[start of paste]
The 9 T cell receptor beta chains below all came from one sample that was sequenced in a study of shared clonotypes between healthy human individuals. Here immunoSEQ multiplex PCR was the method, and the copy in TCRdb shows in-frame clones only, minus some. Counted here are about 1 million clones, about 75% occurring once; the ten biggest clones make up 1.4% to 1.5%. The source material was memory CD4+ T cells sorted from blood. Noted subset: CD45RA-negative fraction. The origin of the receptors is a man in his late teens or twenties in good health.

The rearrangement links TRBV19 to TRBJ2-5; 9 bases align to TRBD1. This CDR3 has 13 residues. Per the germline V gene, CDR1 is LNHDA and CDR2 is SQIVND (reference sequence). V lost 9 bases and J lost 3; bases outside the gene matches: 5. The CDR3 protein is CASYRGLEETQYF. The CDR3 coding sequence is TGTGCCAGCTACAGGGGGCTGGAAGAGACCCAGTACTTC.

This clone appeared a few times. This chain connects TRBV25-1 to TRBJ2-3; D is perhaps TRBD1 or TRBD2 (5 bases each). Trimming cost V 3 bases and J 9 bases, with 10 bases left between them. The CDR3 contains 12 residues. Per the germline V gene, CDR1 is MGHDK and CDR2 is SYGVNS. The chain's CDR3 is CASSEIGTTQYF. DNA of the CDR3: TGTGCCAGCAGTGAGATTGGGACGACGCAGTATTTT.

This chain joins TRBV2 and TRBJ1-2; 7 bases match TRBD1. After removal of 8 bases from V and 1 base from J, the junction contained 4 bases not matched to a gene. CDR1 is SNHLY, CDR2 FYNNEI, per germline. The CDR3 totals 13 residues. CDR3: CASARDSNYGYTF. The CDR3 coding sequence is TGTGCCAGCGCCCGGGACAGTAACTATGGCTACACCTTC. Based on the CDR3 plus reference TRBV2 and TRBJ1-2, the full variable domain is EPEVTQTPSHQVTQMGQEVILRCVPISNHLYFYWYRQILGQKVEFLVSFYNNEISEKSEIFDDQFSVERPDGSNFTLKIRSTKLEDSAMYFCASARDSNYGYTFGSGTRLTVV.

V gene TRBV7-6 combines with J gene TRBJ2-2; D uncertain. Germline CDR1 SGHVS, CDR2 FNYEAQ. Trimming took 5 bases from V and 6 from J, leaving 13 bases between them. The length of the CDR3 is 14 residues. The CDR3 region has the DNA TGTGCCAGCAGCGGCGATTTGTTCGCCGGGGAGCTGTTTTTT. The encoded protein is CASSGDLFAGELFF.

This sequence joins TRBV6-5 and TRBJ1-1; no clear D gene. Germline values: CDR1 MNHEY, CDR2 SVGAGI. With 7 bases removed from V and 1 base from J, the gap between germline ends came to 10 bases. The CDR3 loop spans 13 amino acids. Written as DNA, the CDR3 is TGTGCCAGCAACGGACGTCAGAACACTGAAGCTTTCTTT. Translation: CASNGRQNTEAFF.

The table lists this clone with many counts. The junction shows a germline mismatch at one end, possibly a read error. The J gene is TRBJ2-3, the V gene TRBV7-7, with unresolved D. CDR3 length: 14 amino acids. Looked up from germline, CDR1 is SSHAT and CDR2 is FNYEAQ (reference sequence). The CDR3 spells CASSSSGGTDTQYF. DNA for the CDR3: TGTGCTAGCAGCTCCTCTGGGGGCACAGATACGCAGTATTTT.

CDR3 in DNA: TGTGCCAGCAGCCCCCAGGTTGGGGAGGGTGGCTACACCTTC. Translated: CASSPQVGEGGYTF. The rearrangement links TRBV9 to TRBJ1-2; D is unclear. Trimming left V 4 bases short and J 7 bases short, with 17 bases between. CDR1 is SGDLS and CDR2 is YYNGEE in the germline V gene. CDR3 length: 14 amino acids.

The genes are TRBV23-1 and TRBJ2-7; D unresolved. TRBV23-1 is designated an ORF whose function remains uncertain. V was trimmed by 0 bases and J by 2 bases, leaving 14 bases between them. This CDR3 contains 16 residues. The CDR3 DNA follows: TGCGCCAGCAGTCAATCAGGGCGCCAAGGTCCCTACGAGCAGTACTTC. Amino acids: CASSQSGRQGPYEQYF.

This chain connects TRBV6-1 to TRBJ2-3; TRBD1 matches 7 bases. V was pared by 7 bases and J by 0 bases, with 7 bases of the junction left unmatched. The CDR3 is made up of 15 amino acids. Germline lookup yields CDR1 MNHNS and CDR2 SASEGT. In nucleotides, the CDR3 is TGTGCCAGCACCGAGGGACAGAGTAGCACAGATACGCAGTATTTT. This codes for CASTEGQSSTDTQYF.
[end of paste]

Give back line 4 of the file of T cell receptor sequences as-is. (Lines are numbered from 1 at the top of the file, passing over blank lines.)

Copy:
This chain joins TRBV2 and TRBJ1-2; 7 bases match TRBD1. After removal of 8 bases from V and 1 base from J, the junction contained 4 bases not matched to a gene. CDR1 is SNHLY, CDR2 FYNNEI, per germline. The CDR3 totals 13 residues. CDR3: CASARDSNYGYTF. The CDR3 coding sequence is TGTGCCAGCGCCCGGGACAGTAACTATGGCTACACCTTC. Based on the CDR3 plus reference TRBV2 and TRBJ1-2, the full variable domain is EPEVTQTPSHQVTQMGQEVILRCVPISNHLYFYWYRQILGQKVEFLVSFYNNEISEKSEIFDDQFSVERPDGSNFTLKIRSTKLEDSAMYFCASARDSNYGYTFGSGTRLTVV.